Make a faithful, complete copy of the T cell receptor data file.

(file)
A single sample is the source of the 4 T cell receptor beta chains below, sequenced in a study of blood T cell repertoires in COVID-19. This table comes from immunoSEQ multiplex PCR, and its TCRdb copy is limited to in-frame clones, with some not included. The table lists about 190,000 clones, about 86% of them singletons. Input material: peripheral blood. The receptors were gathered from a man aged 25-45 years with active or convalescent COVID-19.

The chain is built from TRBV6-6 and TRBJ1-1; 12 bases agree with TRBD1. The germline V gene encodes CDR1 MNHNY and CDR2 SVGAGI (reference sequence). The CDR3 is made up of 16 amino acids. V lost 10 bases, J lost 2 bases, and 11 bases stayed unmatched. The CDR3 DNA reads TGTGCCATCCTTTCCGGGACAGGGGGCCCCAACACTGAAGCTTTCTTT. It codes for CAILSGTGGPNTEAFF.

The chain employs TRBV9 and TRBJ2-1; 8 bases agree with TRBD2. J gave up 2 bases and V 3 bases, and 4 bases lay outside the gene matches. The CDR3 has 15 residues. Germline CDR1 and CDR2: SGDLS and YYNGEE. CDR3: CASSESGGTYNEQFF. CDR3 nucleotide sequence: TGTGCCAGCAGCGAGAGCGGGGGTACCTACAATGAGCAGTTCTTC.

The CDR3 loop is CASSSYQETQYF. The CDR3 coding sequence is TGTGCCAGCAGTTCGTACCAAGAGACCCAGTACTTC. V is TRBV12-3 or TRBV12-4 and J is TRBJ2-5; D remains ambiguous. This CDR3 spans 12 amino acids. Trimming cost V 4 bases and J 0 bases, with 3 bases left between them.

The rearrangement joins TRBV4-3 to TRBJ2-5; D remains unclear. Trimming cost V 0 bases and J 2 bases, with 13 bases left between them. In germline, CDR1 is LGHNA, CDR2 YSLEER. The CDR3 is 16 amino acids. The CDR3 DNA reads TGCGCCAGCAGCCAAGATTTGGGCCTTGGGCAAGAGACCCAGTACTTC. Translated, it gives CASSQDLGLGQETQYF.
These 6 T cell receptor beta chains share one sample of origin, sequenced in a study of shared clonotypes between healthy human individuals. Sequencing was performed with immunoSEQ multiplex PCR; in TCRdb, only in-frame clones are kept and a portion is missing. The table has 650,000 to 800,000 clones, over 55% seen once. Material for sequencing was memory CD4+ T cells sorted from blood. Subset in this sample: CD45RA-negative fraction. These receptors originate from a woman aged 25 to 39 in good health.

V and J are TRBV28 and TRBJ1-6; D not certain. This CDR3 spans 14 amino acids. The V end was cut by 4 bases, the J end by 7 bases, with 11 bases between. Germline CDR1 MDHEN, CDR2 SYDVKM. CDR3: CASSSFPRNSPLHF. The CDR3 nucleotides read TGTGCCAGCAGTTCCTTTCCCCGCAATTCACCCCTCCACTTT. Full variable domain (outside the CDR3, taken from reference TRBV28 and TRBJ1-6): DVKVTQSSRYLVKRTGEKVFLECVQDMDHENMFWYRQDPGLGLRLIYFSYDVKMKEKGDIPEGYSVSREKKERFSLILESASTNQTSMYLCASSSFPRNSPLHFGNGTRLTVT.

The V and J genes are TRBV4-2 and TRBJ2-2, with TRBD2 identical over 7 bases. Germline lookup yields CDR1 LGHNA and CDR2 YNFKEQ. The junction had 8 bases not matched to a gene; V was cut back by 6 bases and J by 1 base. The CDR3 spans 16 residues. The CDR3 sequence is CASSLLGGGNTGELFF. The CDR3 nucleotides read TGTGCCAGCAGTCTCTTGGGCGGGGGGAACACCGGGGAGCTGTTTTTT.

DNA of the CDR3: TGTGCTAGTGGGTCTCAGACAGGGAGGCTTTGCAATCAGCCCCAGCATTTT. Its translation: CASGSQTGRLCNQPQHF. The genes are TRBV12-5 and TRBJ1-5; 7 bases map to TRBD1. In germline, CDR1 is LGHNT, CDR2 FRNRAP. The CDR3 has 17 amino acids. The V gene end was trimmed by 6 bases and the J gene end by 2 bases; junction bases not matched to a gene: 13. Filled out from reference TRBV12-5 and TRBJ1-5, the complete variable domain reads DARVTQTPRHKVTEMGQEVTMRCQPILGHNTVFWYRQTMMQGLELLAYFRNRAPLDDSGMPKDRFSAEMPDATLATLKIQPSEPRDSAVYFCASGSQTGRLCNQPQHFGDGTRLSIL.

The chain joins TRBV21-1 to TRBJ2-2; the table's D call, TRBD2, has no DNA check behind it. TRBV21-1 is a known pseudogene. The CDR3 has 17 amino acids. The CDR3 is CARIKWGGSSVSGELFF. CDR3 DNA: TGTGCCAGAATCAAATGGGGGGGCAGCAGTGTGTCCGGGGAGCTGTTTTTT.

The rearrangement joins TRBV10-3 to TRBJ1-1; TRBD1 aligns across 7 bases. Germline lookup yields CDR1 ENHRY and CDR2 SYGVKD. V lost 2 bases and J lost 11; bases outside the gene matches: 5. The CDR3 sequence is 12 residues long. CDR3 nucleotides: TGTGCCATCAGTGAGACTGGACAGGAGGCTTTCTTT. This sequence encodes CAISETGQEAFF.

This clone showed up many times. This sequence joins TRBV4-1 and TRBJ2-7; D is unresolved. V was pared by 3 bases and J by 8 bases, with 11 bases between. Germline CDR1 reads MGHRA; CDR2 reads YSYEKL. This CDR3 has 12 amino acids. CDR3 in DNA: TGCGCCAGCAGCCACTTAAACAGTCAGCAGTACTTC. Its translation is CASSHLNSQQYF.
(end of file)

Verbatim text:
A single sample is the source of the 4 T cell receptor beta chains below, sequenced in a study of blood T cell repertoires in COVID-19. This table comes from immunoSEQ multiplex PCR, and its TCRdb copy is limited to in-frame clones, with some not included. The table lists about 190,000 clones, about 86% of them singletons. Input material: peripheral blood. The receptors were gathered from a man aged 25-45 years with active or convalescent COVID-19.

The chain is built from TRBV6-6 and TRBJ1-1; 12 bases agree with TRBD1. The germline V gene encodes CDR1 MNHNY and CDR2 SVGAGI (reference sequence). The CDR3 is made up of 16 amino acids. V lost 10 bases, J lost 2 bases, and 11 bases stayed unmatched. The CDR3 DNA reads TGTGCCATCCTTTCCGGGACAGGGGGCCCCAACACTGAAGCTTTCTTT. It codes for CAILSGTGGPNTEAFF.

The chain employs TRBV9 and TRBJ2-1; 8 bases agree with TRBD2. J gave up 2 bases and V 3 bases, and 4 bases lay outside the gene matches. The CDR3 has 15 residues. Germline CDR1 and CDR2: SGDLS and YYNGEE. CDR3: CASSESGGTYNEQFF. CDR3 nucleotide sequence: TGTGCCAGCAGCGAGAGCGGGGGTACCTACAATGAGCAGTTCTTC.

The CDR3 loop is CASSSYQETQYF. The CDR3 coding sequence is TGTGCCAGCAGTTCGTACCAAGAGACCCAGTACTTC. V is TRBV12-3 or TRBV12-4 and J is TRBJ2-5; D remains ambiguous. This CDR3 spans 12 amino acids. Trimming cost V 4 bases and J 0 bases, with 3 bases left between them.

The rearrangement joins TRBV4-3 to TRBJ2-5; D remains unclear. Trimming cost V 0 bases and J 2 bases, with 13 bases left between them. In germline, CDR1 is LGHNA, CDR2 YSLEER. The CDR3 is 16 amino acids. The CDR3 DNA reads TGCGCCAGCAGCCAAGATTTGGGCCTTGGGCAAGAGACCCAGTACTTC. Translated, it gives CASSQDLGLGQETQYF.
These 6 T cell receptor beta chains share one sample of origin, sequenced in a study of shared clonotypes between healthy human individuals. Sequencing was performed with immunoSEQ multiplex PCR; in TCRdb, only in-frame clones are kept and a portion is missing. The table has 650,000 to 800,000 clones, over 55% seen once. Material for sequencing was memory CD4+ T cells sorted from blood. Subset in this sample: CD45RA-negative fraction. These receptors originate from a woman aged 25 to 39 in good health.

V and J are TRBV28 and TRBJ1-6; D not certain. This CDR3 spans 14 amino acids. The V end was cut by 4 bases, the J end by 7 bases, with 11 bases between. Germline CDR1 MDHEN, CDR2 SYDVKM. CDR3: CASSSFPRNSPLHF. The CDR3 nucleotides read TGTGCCAGCAGTTCCTTTCCCCGCAATTCACCCCTCCACTTT. Full variable domain (outside the CDR3, taken from reference TRBV28 and TRBJ1-6): DVKVTQSSRYLVKRTGEKVFLECVQDMDHENMFWYRQDPGLGLRLIYFSYDVKMKEKGDIPEGYSVSREKKERFSLILESASTNQTSMYLCASSSFPRNSPLHFGNGTRLTVT.

The V and J genes are TRBV4-2 and TRBJ2-2, with TRBD2 identical over 7 bases. Germline lookup yields CDR1 LGHNA and CDR2 YNFKEQ. The junction had 8 bases not matched to a gene; V was cut back by 6 bases and J by 1 base. The CDR3 spans 16 residues. The CDR3 sequence is CASSLLGGGNTGELFF. The CDR3 nucleotides read TGTGCCAGCAGTCTCTTGGGCGGGGGGAACACCGGGGAGCTGTTTTTT.

DNA of the CDR3: TGTGCTAGTGGGTCTCAGACAGGGAGGCTTTGCAATCAGCCCCAGCATTTT. Its translation: CASGSQTGRLCNQPQHF. The genes are TRBV12-5 and TRBJ1-5; 7 bases map to TRBD1. In germline, CDR1 is LGHNT, CDR2 FRNRAP. The CDR3 has 17 amino acids. The V gene end was trimmed by 6 bases and the J gene end by 2 bases; junction bases not matched to a gene: 13. Filled out from reference TRBV12-5 and TRBJ1-5, the complete variable domain reads DARVTQTPRHKVTEMGQEVTMRCQPILGHNTVFWYRQTMMQGLELLAYFRNRAPLDDSGMPKDRFSAEMPDATLATLKIQPSEPRDSAVYFCASGSQTGRLCNQPQHFGDGTRLSIL.

The chain joins TRBV21-1 to TRBJ2-2; the table's D call, TRBD2, has no DNA check behind it. TRBV21-1 is a known pseudogene. The CDR3 has 17 amino acids. The CDR3 is CARIKWGGSSVSGELFF. CDR3 DNA: TGTGCCAGAATCAAATGGGGGGGCAGCAGTGTGTCCGGGGAGCTGTTTTTT.

The rearrangement joins TRBV10-3 to TRBJ1-1; TRBD1 aligns across 7 bases. Germline lookup yields CDR1 ENHRY and CDR2 SYGVKD. V lost 2 bases and J lost 11; bases outside the gene matches: 5. The CDR3 sequence is 12 residues long. CDR3 nucleotides: TGTGCCATCAGTGAGACTGGACAGGAGGCTTTCTTT. This sequence encodes CAISETGQEAFF.

This clone showed up many times. This sequence joins TRBV4-1 and TRBJ2-7; D is unresolved. V was pared by 3 bases and J by 8 bases, with 11 bases between. Germline CDR1 reads MGHRA; CDR2 reads YSYEKL. This CDR3 has 12 amino acids. CDR3 in DNA: TGCGCCAGCAGCCACTTAAACAGTCAGCAGTACTTC. Its translation is CASSHLNSQQYF.